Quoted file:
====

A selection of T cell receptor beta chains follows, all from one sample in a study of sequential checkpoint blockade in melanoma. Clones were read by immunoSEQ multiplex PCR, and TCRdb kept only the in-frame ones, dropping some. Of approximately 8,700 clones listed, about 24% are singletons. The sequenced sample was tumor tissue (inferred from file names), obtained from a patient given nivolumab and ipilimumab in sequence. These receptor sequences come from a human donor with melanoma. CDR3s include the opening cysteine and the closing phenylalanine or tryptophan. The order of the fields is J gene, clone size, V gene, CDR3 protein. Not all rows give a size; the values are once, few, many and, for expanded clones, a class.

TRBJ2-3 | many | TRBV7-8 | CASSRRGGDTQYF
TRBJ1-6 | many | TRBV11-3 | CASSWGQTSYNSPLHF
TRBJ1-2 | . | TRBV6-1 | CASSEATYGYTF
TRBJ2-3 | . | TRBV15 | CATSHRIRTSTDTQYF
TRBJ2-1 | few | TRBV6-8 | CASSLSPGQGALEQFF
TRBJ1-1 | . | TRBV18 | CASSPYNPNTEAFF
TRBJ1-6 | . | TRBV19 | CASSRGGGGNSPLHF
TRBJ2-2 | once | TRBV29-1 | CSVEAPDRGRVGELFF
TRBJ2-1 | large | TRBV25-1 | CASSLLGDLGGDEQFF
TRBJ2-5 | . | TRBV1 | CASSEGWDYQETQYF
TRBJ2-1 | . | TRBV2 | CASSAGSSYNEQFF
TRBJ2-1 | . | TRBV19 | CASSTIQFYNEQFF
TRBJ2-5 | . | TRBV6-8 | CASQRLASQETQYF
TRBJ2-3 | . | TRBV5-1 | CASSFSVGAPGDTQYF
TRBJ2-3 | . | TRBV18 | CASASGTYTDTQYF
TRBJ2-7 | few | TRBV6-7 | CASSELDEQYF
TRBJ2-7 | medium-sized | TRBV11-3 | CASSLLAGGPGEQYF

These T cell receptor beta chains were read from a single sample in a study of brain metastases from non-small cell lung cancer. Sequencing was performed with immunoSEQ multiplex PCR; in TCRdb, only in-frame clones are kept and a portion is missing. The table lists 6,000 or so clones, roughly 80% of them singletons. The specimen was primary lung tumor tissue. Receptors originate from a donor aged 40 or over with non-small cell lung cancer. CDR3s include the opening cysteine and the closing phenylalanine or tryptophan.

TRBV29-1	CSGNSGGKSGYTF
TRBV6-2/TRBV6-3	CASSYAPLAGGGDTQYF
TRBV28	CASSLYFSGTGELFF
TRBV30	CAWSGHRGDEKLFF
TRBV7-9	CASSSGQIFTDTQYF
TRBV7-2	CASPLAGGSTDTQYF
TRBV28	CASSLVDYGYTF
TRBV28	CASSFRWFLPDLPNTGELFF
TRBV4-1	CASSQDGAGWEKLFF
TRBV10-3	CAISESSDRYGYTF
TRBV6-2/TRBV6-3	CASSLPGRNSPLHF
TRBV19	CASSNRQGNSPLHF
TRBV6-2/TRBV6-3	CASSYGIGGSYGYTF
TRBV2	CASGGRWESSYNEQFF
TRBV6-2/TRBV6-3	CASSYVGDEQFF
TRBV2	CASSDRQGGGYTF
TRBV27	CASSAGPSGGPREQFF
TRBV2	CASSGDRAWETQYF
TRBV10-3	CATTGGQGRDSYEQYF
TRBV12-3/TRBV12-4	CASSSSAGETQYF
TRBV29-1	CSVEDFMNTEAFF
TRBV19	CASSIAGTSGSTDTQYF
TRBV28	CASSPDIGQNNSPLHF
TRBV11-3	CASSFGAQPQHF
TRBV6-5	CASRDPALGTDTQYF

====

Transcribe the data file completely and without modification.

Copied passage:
A selection of T cell receptor beta chains follows, all from one sample in a study of sequential checkpoint blockade in melanoma. Clones were read by immunoSEQ multiplex PCR, and TCRdb kept only the in-frame ones, dropping some. Of approximately 8,700 clones listed, about 24% are singletons. The sequenced sample was tumor tissue (inferred from file names), obtained from a patient given nivolumab and ipilimumab in sequence. These receptor sequences come from a human donor with melanoma. CDR3s include the opening cysteine and the closing phenylalanine or tryptophan. The order of the fields is J gene, clone size, V gene, CDR3 protein. Not all rows give a size; the values are once, few, many and, for expanded clones, a class.

TRBJ2-3 | many | TRBV7-8 | CASSRRGGDTQYF
TRBJ1-6 | many | TRBV11-3 | CASSWGQTSYNSPLHF
TRBJ1-2 | . | TRBV6-1 | CASSEATYGYTF
TRBJ2-3 | . | TRBV15 | CATSHRIRTSTDTQYF
TRBJ2-1 | few | TRBV6-8 | CASSLSPGQGALEQFF
TRBJ1-1 | . | TRBV18 | CASSPYNPNTEAFF
TRBJ1-6 | . | TRBV19 | CASSRGGGGNSPLHF
TRBJ2-2 | once | TRBV29-1 | CSVEAPDRGRVGELFF
TRBJ2-1 | large | TRBV25-1 | CASSLLGDLGGDEQFF
TRBJ2-5 | . | TRBV1 | CASSEGWDYQETQYF
TRBJ2-1 | . | TRBV2 | CASSAGSSYNEQFF
TRBJ2-1 | . | TRBV19 | CASSTIQFYNEQFF
TRBJ2-5 | . | TRBV6-8 | CASQRLASQETQYF
TRBJ2-3 | . | TRBV5-1 | CASSFSVGAPGDTQYF
TRBJ2-3 | . | TRBV18 | CASASGTYTDTQYF
TRBJ2-7 | few | TRBV6-7 | CASSELDEQYF
TRBJ2-7 | medium-sized | TRBV11-3 | CASSLLAGGPGEQYF

These T cell receptor beta chains were read from a single sample in a study of brain metastases from non-small cell lung cancer. Sequencing was performed with immunoSEQ multiplex PCR; in TCRdb, only in-frame clones are kept and a portion is missing. The table lists 6,000 or so clones, roughly 80% of them singletons. The specimen was primary lung tumor tissue. Receptors originate from a donor aged 40 or over with non-small cell lung cancer. CDR3s include the opening cysteine and the closing phenylalanine or tryptophan.

TRBV29-1	CSGNSGGKSGYTF
TRBV6-2/TRBV6-3	CASSYAPLAGGGDTQYF
TRBV28	CASSLYFSGTGELFF
TRBV30	CAWSGHRGDEKLFF
TRBV7-9	CASSSGQIFTDTQYF
TRBV7-2	CASPLAGGSTDTQYF
TRBV28	CASSLVDYGYTF
TRBV28	CASSFRWFLPDLPNTGELFF
TRBV4-1	CASSQDGAGWEKLFF
TRBV10-3	CAISESSDRYGYTF
TRBV6-2/TRBV6-3	CASSLPGRNSPLHF
TRBV19	CASSNRQGNSPLHF
TRBV6-2/TRBV6-3	CASSYGIGGSYGYTF
TRBV2	CASGGRWESSYNEQFF
TRBV6-2/TRBV6-3	CASSYVGDEQFF
TRBV2	CASSDRQGGGYTF
TRBV27	CASSAGPSGGPREQFF
TRBV2	CASSGDRAWETQYF
TRBV10-3	CATTGGQGRDSYEQYF
TRBV12-3/TRBV12-4	CASSSSAGETQYF
TRBV29-1	CSVEDFMNTEAFF
TRBV19	CASSIAGTSGSTDTQYF
TRBV28	CASSPDIGQNNSPLHF
TRBV11-3	CASSFGAQPQHF
TRBV6-5	CASRDPALGTDTQYF